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Ancient grains gain traction with consumers

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Story by Maggie Glisan

KANSAS CITY, MO — Flavor isn’t the only way artisan bakers are tinkering with the classics. Consumers are increasingly curious about ancient grains. In a recent survey from Ardent Mills, 63% of respondents said they were either very familiar with ancient grains or had heard of them, while 85% showed interest in the nutritional benefits and 82% said they were interested in the functional benefits. Ancient grains are also of interest to many people with gluten sensitivities as they can often be consumed without difficulties.

Bakers are tapping into that interest and finding a variety of grains to incorporate into their recipes, including spelt, kamut and einkorn — all of which have seen an uptick in popularity.

Ellen King, co-owner and director of baking operations at Chicago-based Hewn, who has been sourcing local and ancient grains for the bakery since it opened in 2013, said she is excited consumers are starting to catch on to the benefits. Today, the majority of Hewn’s grains are locally sourced from Illinois and Wisconsin and stone-milled heritage varieties of wheat are used in all their breads.

“I think people finally have an understanding of what heritage wheat and ancient grains are,” King said. “Maybe they’ve read about them or tried them somewhere. There are still some grains that are foreign to people, but now we even have customers that will come in and ask for the specific variety of wheat we’re baking with, like Turkey Red, Red Fife or Marquis. They’re more open to experimentation and trying different varieties.”

Roxana Jullapat, owner of Friends & Family in Los Angeles, is another baker leading the growing ancient grain trend. Her restaurant and bakery tout a deep roster of domestically sourced ancient and heritage grains such as purple barley, buckwheat, sorghum and rye.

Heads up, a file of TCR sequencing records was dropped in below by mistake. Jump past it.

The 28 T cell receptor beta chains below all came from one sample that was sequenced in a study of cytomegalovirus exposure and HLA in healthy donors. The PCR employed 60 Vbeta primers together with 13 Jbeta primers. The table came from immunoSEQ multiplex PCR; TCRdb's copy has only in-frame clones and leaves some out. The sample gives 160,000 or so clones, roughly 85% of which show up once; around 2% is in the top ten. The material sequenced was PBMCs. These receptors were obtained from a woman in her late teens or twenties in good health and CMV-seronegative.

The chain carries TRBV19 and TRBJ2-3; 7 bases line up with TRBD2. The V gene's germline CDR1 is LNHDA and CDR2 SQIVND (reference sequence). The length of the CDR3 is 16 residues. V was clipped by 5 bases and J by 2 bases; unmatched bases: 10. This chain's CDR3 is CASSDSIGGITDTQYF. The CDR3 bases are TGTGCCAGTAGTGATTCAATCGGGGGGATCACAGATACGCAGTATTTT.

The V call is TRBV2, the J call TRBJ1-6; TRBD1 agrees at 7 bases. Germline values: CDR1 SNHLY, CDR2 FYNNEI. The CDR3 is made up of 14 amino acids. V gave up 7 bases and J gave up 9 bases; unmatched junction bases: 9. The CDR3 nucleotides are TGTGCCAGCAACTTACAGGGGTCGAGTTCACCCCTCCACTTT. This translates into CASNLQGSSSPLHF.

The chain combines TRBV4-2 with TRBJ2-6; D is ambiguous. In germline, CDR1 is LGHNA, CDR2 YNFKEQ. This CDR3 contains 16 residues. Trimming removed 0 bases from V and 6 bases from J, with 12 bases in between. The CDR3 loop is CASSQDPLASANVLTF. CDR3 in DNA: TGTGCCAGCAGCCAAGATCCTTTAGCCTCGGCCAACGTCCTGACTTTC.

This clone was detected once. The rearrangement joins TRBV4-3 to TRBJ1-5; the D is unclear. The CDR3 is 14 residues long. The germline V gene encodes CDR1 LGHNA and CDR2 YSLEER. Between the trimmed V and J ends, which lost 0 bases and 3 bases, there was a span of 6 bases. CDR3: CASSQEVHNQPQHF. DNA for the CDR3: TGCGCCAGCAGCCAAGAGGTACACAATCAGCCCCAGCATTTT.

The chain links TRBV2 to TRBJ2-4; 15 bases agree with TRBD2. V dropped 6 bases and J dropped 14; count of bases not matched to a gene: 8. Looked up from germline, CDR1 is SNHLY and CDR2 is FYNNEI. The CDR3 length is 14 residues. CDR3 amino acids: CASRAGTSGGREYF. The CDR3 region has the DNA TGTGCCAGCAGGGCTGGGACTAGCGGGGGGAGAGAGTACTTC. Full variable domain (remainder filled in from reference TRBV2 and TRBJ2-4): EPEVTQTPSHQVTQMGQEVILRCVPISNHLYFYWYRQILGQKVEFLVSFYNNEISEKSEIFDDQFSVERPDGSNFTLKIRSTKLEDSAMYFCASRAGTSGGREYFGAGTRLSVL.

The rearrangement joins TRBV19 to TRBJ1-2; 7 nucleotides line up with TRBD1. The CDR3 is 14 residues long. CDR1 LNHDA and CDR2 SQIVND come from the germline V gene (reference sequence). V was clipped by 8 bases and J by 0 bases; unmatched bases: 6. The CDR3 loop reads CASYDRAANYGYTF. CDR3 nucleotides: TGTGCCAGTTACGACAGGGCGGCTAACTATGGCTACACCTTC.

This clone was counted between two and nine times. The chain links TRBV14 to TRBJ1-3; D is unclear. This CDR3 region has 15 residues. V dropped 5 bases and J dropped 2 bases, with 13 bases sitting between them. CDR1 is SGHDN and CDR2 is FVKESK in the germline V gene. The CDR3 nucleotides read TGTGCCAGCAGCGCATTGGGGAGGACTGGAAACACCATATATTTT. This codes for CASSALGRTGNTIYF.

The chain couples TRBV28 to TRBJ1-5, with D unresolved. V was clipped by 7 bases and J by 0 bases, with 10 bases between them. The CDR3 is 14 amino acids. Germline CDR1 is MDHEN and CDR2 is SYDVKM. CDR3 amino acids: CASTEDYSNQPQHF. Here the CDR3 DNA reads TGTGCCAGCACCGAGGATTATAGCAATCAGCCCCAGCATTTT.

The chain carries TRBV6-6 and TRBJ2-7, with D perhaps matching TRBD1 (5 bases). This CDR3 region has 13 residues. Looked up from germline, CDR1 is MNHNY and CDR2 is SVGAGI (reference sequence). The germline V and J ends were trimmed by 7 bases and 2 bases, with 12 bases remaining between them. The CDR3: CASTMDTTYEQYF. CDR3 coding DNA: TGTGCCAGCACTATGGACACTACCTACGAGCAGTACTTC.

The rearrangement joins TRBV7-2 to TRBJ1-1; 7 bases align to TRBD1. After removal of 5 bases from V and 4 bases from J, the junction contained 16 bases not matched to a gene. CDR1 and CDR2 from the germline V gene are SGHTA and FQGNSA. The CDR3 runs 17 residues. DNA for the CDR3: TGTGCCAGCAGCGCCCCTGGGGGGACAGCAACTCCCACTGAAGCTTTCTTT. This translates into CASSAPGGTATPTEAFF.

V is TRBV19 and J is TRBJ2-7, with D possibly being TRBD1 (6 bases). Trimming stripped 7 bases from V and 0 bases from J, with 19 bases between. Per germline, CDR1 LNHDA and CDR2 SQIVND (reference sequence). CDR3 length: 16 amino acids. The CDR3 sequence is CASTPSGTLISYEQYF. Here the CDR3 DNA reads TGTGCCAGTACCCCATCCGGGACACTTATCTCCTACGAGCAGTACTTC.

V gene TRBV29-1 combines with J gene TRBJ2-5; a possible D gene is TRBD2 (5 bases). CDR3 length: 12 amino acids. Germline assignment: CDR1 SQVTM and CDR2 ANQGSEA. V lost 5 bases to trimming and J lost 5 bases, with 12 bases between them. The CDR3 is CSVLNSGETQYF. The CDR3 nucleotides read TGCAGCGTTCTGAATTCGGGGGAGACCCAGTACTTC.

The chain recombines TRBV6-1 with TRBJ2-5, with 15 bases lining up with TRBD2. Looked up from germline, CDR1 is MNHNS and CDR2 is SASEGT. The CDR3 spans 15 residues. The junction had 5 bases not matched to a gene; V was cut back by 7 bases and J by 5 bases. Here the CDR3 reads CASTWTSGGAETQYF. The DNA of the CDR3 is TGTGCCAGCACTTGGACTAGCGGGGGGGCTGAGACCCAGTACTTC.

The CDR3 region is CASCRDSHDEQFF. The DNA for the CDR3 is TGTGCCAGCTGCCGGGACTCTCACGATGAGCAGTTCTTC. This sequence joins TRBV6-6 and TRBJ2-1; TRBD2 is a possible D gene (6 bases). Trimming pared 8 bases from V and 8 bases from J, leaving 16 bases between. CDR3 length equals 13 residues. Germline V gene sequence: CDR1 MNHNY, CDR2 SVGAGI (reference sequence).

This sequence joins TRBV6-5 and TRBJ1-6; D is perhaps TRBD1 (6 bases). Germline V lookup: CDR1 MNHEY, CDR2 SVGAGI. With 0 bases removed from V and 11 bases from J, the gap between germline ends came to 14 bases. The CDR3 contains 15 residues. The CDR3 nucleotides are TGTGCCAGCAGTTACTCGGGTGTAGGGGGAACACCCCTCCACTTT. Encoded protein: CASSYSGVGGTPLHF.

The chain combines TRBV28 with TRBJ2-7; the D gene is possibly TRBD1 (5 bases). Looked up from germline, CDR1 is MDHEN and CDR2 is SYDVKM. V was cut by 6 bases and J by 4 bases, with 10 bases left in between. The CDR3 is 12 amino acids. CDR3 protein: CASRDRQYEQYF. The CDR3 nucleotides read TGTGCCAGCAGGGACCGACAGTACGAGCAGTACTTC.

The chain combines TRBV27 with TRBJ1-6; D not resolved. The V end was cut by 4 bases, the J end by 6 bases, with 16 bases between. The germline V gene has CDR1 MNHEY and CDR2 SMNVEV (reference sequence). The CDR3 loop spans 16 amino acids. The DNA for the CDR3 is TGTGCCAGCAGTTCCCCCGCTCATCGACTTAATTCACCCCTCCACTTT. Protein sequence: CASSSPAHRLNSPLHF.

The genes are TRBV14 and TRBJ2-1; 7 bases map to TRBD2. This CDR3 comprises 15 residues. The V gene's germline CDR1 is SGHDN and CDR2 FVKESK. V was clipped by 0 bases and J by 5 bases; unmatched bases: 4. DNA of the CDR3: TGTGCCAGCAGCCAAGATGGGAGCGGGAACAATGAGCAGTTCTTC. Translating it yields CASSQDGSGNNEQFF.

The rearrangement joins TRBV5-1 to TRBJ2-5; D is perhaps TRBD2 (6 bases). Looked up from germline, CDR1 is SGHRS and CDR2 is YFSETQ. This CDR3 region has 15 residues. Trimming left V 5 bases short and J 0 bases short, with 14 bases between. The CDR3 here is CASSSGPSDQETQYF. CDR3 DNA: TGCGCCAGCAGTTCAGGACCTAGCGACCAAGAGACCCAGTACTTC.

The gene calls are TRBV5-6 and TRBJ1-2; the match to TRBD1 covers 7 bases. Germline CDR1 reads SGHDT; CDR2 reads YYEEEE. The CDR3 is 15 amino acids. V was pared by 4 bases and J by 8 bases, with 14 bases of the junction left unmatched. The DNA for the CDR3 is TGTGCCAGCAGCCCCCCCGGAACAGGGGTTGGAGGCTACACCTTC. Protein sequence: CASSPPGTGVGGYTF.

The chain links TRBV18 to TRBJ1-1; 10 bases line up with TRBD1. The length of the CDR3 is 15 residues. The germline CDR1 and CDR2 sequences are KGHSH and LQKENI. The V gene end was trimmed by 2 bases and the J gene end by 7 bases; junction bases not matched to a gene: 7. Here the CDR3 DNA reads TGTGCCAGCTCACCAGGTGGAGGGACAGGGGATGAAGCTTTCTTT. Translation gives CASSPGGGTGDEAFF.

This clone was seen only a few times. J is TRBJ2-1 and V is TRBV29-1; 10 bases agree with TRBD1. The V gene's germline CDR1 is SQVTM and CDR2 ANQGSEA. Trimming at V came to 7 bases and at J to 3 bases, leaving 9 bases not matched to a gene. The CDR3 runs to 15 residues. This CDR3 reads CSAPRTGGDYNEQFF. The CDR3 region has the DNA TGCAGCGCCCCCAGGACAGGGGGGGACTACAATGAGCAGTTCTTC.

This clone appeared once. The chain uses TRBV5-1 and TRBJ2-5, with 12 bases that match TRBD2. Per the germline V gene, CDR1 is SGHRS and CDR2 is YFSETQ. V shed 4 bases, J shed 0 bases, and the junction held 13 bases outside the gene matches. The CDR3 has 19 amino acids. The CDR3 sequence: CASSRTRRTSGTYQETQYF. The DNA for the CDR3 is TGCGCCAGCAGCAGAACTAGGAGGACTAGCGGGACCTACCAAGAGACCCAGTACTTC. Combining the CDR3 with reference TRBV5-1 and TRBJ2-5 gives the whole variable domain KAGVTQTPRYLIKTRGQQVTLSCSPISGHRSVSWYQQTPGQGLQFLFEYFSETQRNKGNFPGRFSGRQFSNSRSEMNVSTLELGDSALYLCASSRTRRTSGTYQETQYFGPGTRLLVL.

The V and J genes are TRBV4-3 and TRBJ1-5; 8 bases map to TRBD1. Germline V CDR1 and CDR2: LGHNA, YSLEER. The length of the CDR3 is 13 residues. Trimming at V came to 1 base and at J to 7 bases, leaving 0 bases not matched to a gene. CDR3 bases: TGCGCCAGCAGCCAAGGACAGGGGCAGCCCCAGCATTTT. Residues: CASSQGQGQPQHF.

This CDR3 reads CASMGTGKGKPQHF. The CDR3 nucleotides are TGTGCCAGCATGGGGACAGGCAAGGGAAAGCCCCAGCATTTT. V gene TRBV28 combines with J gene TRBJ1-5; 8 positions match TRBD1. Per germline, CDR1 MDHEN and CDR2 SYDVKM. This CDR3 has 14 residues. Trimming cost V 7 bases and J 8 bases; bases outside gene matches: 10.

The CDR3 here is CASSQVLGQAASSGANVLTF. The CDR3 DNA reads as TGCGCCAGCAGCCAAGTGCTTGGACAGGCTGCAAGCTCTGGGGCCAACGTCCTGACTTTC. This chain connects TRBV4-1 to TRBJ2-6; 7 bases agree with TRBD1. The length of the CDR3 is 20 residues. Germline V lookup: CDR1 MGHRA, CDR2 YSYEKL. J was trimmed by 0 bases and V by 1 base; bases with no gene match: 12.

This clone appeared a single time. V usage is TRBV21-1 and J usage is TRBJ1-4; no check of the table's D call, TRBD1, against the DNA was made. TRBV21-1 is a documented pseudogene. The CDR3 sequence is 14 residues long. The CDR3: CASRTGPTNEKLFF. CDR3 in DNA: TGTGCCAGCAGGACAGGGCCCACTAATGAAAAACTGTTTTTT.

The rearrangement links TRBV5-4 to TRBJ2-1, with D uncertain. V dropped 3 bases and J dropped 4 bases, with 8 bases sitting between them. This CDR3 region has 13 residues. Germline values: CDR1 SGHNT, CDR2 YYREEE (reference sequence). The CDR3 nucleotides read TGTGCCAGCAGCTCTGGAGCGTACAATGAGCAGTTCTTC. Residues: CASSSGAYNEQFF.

Some artisan bakeries such as Pittsburgh bakery Mediterra Bakehouse are making the move to mill their own flour.

At Independent Bakery Co. in Athens, GA, all the whole grain flour is milled in-house, with half the grain sourced from a nearby farm. And at Gaston’s Bakery & Mill in Boise, ID, bags of milled local grain have become almost as popular as the bakery’s hand-crafted buns, boules and batards.

Bary Yogev, co-owner and head baker of Liv Breads in Millburn, NJ, said this is an exciting shift but added that in-house milling tends to be best suited for small bakeries, as consistency can be a considerable challenge. He also said that when it comes to ancient grains and niche flours, while it’s fun to talk about, he’s not sure the consumer demand is there yet. However, Yogev looks forward to more experimentation among bakers, which will hopefully get more consumers to catch on.

Trends may come and go, but Yogev and King both agree that sourdough and artisan breads aren’t going anywhere.

“Overall, it’s a fun time to be a bread baker,” King said. “Consumers are smart, and they’re curious and want the freshest bread they can get. That’s an exciting opportunity for us to be able to expand upon what we do.”

This story has been adapted from the June | Q2 2023 issue of Craft to Crumb. Read the full story in the digital edition here.

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